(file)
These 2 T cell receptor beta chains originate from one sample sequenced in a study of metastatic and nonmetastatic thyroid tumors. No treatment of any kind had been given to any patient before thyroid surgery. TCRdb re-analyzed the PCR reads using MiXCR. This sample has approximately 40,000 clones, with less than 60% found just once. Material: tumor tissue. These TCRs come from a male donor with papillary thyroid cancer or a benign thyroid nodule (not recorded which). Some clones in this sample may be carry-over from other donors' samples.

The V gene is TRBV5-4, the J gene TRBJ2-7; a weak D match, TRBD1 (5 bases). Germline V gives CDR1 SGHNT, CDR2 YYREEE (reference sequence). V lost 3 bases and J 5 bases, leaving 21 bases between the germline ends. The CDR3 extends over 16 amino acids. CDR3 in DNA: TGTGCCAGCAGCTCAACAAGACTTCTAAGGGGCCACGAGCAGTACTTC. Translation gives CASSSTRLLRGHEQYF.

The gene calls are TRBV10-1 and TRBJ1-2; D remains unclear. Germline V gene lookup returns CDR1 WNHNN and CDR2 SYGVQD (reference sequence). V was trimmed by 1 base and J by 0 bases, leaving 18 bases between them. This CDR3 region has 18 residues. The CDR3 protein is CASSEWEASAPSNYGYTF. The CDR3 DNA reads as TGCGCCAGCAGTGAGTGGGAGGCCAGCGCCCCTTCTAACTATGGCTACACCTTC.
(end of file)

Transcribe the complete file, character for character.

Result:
These 2 T cell receptor beta chains originate from one sample sequenced in a study of metastatic and nonmetastatic thyroid tumors. No treatment of any kind had been given to any patient before thyroid surgery. TCRdb re-analyzed the PCR reads using MiXCR. This sample has approximately 40,000 clones, with less than 60% found just once. Material: tumor tissue. These TCRs come from a male donor with papillary thyroid cancer or a benign thyroid nodule (not recorded which). Some clones in this sample may be carry-over from other donors' samples.

The V gene is TRBV5-4, the J gene TRBJ2-7; a weak D match, TRBD1 (5 bases). Germline V gives CDR1 SGHNT, CDR2 YYREEE (reference sequence). V lost 3 bases and J 5 bases, leaving 21 bases between the germline ends. The CDR3 extends over 16 amino acids. CDR3 in DNA: TGTGCCAGCAGCTCAACAAGACTTCTAAGGGGCCACGAGCAGTACTTC. Translation gives CASSSTRLLRGHEQYF.

The gene calls are TRBV10-1 and TRBJ1-2; D remains unclear. Germline V gene lookup returns CDR1 WNHNN and CDR2 SYGVQD (reference sequence). V was trimmed by 1 base and J by 0 bases, leaving 18 bases between them. This CDR3 region has 18 residues. The CDR3 protein is CASSEWEASAPSNYGYTF. The CDR3 DNA reads as TGCGCCAGCAGTGAGTGGGAGGCCAGCGCCCCTTCTAACTATGGCTACACCTTC.